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Dakhla and Beyond

11 March 2011
Ancient history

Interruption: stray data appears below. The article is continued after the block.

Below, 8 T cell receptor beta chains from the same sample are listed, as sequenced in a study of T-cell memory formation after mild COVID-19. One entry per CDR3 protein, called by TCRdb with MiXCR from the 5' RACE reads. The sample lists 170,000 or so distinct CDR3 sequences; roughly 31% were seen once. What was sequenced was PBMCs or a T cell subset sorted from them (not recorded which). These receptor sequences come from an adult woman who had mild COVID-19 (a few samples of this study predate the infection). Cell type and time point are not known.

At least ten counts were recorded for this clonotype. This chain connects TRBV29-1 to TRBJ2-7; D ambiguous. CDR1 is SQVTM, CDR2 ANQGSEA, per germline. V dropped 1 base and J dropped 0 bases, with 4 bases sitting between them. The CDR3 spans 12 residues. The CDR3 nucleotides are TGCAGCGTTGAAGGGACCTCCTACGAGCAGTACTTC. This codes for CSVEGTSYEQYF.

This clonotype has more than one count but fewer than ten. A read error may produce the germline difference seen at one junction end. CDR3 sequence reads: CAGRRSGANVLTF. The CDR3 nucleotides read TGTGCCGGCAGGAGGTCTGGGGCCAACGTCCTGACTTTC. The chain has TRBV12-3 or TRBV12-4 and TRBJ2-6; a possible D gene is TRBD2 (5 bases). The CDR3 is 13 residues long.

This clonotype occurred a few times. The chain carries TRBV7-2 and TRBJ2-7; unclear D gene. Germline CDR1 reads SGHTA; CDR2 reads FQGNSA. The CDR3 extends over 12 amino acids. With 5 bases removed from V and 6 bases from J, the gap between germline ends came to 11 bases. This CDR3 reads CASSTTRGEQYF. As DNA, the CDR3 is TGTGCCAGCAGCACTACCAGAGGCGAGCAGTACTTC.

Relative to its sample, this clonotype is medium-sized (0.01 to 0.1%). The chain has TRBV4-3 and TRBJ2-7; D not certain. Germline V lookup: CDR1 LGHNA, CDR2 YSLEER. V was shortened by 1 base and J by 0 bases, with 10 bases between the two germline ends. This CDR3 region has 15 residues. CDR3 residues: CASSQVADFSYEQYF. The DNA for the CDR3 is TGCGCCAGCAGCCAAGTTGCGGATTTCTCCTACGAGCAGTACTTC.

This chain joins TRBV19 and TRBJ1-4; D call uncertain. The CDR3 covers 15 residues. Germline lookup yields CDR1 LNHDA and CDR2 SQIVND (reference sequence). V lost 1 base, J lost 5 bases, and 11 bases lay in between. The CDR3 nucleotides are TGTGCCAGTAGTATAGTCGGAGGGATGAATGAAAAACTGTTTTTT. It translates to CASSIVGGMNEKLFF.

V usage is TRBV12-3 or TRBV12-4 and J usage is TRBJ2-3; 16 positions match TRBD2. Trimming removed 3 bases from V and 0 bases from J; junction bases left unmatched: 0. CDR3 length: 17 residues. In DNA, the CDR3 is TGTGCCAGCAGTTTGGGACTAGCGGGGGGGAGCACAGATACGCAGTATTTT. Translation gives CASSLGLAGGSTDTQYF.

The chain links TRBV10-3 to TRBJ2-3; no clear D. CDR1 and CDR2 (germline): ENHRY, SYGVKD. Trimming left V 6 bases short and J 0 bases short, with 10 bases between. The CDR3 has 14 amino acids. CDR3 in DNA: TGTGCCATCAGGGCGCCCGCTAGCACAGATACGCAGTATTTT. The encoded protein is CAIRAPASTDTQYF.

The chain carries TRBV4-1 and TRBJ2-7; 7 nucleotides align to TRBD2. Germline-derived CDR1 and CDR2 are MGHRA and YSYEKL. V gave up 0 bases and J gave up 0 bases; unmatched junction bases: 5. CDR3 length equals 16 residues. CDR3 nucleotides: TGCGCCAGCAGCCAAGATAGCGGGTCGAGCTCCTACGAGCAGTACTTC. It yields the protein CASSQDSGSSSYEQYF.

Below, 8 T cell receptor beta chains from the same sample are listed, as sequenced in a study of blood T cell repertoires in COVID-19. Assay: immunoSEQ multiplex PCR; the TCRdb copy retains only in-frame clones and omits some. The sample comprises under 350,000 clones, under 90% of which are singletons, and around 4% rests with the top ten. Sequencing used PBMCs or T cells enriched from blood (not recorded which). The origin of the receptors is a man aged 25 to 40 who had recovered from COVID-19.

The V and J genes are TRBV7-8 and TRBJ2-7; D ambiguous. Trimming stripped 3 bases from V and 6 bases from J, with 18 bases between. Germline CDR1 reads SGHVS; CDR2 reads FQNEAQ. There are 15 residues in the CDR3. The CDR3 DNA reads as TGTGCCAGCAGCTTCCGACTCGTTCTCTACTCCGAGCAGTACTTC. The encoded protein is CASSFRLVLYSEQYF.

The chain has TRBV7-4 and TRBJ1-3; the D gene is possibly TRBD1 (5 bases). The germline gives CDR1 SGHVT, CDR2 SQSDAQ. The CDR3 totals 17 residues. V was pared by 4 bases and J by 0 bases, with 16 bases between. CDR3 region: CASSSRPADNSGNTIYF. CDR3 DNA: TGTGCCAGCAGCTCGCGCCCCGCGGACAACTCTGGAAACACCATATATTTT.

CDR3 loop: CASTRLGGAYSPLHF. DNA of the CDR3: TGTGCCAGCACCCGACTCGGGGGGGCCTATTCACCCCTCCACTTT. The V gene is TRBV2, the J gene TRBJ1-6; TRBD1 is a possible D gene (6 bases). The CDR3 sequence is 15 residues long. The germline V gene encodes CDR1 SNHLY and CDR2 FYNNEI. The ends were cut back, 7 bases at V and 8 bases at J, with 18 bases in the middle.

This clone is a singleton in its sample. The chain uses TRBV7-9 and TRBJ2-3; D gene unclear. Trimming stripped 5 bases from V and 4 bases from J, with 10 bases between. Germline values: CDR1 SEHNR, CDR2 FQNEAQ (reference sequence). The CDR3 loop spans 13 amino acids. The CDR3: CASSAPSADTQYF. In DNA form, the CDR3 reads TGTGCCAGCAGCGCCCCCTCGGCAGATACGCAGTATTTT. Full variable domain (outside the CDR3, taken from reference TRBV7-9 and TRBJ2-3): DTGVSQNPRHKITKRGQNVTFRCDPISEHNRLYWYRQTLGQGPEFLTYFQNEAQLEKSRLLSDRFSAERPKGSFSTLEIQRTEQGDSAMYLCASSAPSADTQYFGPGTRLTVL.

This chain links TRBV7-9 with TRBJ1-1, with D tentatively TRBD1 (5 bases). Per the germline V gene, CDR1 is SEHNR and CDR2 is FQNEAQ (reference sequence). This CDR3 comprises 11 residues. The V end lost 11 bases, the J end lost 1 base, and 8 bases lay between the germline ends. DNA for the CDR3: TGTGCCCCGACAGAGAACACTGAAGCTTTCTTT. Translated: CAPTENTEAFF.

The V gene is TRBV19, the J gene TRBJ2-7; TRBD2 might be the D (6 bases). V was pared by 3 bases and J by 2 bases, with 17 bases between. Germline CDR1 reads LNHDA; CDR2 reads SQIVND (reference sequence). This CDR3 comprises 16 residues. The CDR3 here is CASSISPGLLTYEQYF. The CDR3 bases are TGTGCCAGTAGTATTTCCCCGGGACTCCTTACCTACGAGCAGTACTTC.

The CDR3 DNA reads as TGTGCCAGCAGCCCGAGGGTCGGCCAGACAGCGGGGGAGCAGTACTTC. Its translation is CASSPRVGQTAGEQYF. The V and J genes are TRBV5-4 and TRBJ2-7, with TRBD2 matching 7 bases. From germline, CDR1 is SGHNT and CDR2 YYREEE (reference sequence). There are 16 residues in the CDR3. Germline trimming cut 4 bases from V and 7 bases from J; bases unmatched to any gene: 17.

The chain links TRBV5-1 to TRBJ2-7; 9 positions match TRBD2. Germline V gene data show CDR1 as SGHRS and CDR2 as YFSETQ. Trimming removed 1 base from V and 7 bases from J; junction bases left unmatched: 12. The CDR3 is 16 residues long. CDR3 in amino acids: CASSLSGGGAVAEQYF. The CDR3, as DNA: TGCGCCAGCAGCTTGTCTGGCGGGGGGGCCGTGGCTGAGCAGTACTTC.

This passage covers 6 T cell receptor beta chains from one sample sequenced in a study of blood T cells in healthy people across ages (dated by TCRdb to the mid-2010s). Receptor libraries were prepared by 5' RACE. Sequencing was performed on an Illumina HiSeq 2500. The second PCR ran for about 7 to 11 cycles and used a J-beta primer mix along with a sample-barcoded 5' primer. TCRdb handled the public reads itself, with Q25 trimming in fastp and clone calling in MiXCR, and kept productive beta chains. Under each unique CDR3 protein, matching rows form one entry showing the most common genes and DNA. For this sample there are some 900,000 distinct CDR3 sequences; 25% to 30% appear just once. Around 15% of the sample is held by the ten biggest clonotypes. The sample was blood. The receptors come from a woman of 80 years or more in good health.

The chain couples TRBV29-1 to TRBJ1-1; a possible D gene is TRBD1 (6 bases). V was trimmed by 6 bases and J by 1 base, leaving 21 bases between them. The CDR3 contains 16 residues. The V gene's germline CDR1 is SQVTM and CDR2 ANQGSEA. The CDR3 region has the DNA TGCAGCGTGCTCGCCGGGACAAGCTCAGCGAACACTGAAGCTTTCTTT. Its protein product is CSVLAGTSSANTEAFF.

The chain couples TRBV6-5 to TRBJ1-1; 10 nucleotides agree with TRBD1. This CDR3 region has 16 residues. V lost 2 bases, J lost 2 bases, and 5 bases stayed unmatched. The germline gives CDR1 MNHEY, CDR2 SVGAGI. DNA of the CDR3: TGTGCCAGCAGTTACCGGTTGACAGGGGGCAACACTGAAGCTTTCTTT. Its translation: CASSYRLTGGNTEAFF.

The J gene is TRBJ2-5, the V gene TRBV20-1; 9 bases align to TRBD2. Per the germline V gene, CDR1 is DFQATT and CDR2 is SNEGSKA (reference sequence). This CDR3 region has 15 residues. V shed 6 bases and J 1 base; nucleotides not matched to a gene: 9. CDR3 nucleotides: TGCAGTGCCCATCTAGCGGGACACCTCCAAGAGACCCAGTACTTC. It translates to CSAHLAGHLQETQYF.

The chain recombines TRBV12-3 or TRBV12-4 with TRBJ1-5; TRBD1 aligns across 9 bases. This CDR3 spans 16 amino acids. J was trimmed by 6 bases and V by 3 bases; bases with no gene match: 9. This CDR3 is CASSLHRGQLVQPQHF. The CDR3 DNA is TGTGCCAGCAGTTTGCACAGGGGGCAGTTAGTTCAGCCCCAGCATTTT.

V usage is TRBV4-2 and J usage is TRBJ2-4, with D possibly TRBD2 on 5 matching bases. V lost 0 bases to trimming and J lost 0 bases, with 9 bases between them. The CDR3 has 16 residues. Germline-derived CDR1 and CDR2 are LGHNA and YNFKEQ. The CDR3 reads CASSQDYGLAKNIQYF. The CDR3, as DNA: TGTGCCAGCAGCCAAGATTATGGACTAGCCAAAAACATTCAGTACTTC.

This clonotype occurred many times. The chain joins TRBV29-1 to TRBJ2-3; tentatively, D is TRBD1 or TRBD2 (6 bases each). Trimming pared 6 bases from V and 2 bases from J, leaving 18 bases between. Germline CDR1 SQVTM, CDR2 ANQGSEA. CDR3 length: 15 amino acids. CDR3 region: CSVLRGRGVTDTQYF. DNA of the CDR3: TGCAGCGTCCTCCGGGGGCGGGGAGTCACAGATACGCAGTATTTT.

More on the tale of Egyptian MK expeditions into the western desert (see www.unreportedheritagenews.com/2011/03/ancient-egyptians-made-arduous-trek-to-Chad-new-research-suggests/ … The Dakhla Oasis lies 300km west of the Nile Valley and is usually thought to be Egypt's furthest outpost in the western desert. A few years ago a German explorer found a chain of staging posts on a straight line which ended up near the Gilf Kebir plateau in the desert of SE Libya, directly SW of Dakhla. In 2007 two other explorers had a root around and found an inscription of Mentuhotep II SW of Gilf Kebir at Jebel Uweint, a mountainous region on the border of Egypt, Libya and the Sudan. It is thought the trail continued as far as Chad which at that time was full of lakes and was fertile. However, over the course of time, since 2000BC, the environment has become drier and more arid and the desert has overtaken Chad. Lakes have dried up. The question is why were the Egyptians so keen to reach there – was there a powerful kingdom in Chad? The author has a theory, involving the afterlife – read the article.

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